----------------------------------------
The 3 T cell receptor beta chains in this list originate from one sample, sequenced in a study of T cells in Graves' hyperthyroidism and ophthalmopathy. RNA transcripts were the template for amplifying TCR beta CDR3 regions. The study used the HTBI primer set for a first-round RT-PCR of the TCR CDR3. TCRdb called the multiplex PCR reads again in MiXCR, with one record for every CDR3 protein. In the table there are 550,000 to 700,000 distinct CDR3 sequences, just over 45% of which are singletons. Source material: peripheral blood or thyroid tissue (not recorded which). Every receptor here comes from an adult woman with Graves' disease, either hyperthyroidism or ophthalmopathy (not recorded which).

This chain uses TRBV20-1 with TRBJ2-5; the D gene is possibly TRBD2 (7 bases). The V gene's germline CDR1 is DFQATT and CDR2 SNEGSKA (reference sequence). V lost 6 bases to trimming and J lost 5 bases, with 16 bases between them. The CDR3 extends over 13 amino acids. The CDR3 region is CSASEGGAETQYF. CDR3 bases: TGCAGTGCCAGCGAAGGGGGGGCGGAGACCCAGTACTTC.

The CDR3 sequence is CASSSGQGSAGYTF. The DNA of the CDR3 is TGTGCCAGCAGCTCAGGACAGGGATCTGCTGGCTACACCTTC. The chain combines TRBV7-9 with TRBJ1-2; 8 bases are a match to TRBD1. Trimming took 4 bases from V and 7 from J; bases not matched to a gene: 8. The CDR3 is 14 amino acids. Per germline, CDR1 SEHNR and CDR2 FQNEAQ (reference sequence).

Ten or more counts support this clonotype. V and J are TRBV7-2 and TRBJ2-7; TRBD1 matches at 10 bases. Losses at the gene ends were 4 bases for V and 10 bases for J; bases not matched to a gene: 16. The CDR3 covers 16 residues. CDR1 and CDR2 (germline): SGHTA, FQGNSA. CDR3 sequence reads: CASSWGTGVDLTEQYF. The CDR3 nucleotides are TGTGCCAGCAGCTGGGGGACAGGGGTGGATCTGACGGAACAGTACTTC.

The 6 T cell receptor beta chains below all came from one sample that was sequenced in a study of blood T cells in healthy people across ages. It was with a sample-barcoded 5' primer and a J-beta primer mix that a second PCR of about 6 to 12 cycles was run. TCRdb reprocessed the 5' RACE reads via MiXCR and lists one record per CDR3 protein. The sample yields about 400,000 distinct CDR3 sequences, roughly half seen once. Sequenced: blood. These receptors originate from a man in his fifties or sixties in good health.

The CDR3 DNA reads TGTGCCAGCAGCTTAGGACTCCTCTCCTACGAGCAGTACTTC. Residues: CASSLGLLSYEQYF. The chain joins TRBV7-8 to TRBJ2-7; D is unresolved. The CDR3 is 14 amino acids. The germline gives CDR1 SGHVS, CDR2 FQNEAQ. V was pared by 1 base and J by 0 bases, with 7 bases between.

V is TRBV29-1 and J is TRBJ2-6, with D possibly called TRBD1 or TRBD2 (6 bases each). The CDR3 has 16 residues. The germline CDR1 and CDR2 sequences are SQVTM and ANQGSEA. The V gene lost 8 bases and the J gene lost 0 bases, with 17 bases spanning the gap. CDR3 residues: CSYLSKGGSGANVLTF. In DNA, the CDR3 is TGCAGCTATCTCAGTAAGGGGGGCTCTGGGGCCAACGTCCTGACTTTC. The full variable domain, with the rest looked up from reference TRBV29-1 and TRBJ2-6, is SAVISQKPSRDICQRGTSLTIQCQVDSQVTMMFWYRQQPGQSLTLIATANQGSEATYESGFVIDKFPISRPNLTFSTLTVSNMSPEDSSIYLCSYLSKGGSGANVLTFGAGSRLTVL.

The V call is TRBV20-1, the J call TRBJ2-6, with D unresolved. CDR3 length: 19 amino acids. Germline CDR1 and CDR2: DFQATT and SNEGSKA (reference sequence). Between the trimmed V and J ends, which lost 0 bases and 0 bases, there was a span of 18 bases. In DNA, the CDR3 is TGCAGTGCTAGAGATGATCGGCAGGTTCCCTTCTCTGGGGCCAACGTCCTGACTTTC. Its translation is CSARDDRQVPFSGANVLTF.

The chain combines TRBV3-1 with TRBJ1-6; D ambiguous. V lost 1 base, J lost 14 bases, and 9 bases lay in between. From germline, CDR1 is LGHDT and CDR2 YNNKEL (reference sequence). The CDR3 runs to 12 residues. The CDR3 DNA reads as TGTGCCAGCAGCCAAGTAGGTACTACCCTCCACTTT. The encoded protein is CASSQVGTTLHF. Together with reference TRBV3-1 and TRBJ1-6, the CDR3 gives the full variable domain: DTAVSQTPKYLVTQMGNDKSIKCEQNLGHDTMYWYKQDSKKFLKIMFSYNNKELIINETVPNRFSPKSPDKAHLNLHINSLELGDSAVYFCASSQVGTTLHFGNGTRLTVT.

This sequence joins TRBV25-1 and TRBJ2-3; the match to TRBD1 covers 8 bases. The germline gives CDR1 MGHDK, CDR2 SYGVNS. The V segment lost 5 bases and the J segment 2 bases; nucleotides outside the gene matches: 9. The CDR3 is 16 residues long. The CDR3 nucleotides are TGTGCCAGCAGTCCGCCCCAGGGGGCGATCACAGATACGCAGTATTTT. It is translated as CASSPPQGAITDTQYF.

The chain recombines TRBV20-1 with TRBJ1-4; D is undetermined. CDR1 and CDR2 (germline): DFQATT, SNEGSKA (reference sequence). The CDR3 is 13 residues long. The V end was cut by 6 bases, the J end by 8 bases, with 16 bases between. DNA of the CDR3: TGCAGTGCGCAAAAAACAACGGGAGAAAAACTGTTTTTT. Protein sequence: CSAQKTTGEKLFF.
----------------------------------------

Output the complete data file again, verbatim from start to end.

The 3 T cell receptor beta chains in this list originate from one sample, sequenced in a study of T cells in Graves' hyperthyroidism and ophthalmopathy. RNA transcripts were the template for amplifying TCR beta CDR3 regions. The study used the HTBI primer set for a first-round RT-PCR of the TCR CDR3. TCRdb called the multiplex PCR reads again in MiXCR, with one record for every CDR3 protein. In the table there are 550,000 to 700,000 distinct CDR3 sequences, just over 45% of which are singletons. Source material: peripheral blood or thyroid tissue (not recorded which). Every receptor here comes from an adult woman with Graves' disease, either hyperthyroidism or ophthalmopathy (not recorded which).

This chain uses TRBV20-1 with TRBJ2-5; the D gene is possibly TRBD2 (7 bases). The V gene's germline CDR1 is DFQATT and CDR2 SNEGSKA (reference sequence). V lost 6 bases to trimming and J lost 5 bases, with 16 bases between them. The CDR3 extends over 13 amino acids. The CDR3 region is CSASEGGAETQYF. CDR3 bases: TGCAGTGCCAGCGAAGGGGGGGCGGAGACCCAGTACTTC.

The CDR3 sequence is CASSSGQGSAGYTF. The DNA of the CDR3 is TGTGCCAGCAGCTCAGGACAGGGATCTGCTGGCTACACCTTC. The chain combines TRBV7-9 with TRBJ1-2; 8 bases are a match to TRBD1. Trimming took 4 bases from V and 7 from J; bases not matched to a gene: 8. The CDR3 is 14 amino acids. Per germline, CDR1 SEHNR and CDR2 FQNEAQ (reference sequence).

Ten or more counts support this clonotype. V and J are TRBV7-2 and TRBJ2-7; TRBD1 matches at 10 bases. Losses at the gene ends were 4 bases for V and 10 bases for J; bases not matched to a gene: 16. The CDR3 covers 16 residues. CDR1 and CDR2 (germline): SGHTA, FQGNSA. CDR3 sequence reads: CASSWGTGVDLTEQYF. The CDR3 nucleotides are TGTGCCAGCAGCTGGGGGACAGGGGTGGATCTGACGGAACAGTACTTC.

The 6 T cell receptor beta chains below all came from one sample that was sequenced in a study of blood T cells in healthy people across ages. It was with a sample-barcoded 5' primer and a J-beta primer mix that a second PCR of about 6 to 12 cycles was run. TCRdb reprocessed the 5' RACE reads via MiXCR and lists one record per CDR3 protein. The sample yields about 400,000 distinct CDR3 sequences, roughly half seen once. Sequenced: blood. These receptors originate from a man in his fifties or sixties in good health.

The CDR3 DNA reads TGTGCCAGCAGCTTAGGACTCCTCTCCTACGAGCAGTACTTC. Residues: CASSLGLLSYEQYF. The chain joins TRBV7-8 to TRBJ2-7; D is unresolved. The CDR3 is 14 amino acids. The germline gives CDR1 SGHVS, CDR2 FQNEAQ. V was pared by 1 base and J by 0 bases, with 7 bases between.

V is TRBV29-1 and J is TRBJ2-6, with D possibly called TRBD1 or TRBD2 (6 bases each). The CDR3 has 16 residues. The germline CDR1 and CDR2 sequences are SQVTM and ANQGSEA. The V gene lost 8 bases and the J gene lost 0 bases, with 17 bases spanning the gap. CDR3 residues: CSYLSKGGSGANVLTF. In DNA, the CDR3 is TGCAGCTATCTCAGTAAGGGGGGCTCTGGGGCCAACGTCCTGACTTTC. The full variable domain, with the rest looked up from reference TRBV29-1 and TRBJ2-6, is SAVISQKPSRDICQRGTSLTIQCQVDSQVTMMFWYRQQPGQSLTLIATANQGSEATYESGFVIDKFPISRPNLTFSTLTVSNMSPEDSSIYLCSYLSKGGSGANVLTFGAGSRLTVL.

The V call is TRBV20-1, the J call TRBJ2-6, with D unresolved. CDR3 length: 19 amino acids. Germline CDR1 and CDR2: DFQATT and SNEGSKA (reference sequence). Between the trimmed V and J ends, which lost 0 bases and 0 bases, there was a span of 18 bases. In DNA, the CDR3 is TGCAGTGCTAGAGATGATCGGCAGGTTCCCTTCTCTGGGGCCAACGTCCTGACTTTC. Its translation is CSARDDRQVPFSGANVLTF.

The chain combines TRBV3-1 with TRBJ1-6; D ambiguous. V lost 1 base, J lost 14 bases, and 9 bases lay in between. From germline, CDR1 is LGHDT and CDR2 YNNKEL (reference sequence). The CDR3 runs to 12 residues. The CDR3 DNA reads as TGTGCCAGCAGCCAAGTAGGTACTACCCTCCACTTT. The encoded protein is CASSQVGTTLHF. Together with reference TRBV3-1 and TRBJ1-6, the CDR3 gives the full variable domain: DTAVSQTPKYLVTQMGNDKSIKCEQNLGHDTMYWYKQDSKKFLKIMFSYNNKELIINETVPNRFSPKSPDKAHLNLHINSLELGDSAVYFCASSQVGTTLHFGNGTRLTVT.

This sequence joins TRBV25-1 and TRBJ2-3; the match to TRBD1 covers 8 bases. The germline gives CDR1 MGHDK, CDR2 SYGVNS. The V segment lost 5 bases and the J segment 2 bases; nucleotides outside the gene matches: 9. The CDR3 is 16 residues long. The CDR3 nucleotides are TGTGCCAGCAGTCCGCCCCAGGGGGCGATCACAGATACGCAGTATTTT. It is translated as CASSPPQGAITDTQYF.

The chain recombines TRBV20-1 with TRBJ1-4; D is undetermined. CDR1 and CDR2 (germline): DFQATT, SNEGSKA (reference sequence). The CDR3 is 13 residues long. The V end was cut by 6 bases, the J end by 8 bases, with 16 bases between. DNA of the CDR3: TGCAGTGCGCAAAAAACAACGGGAGAAAAACTGTTTTTT. Protein sequence: CSAQKTTGEKLFF.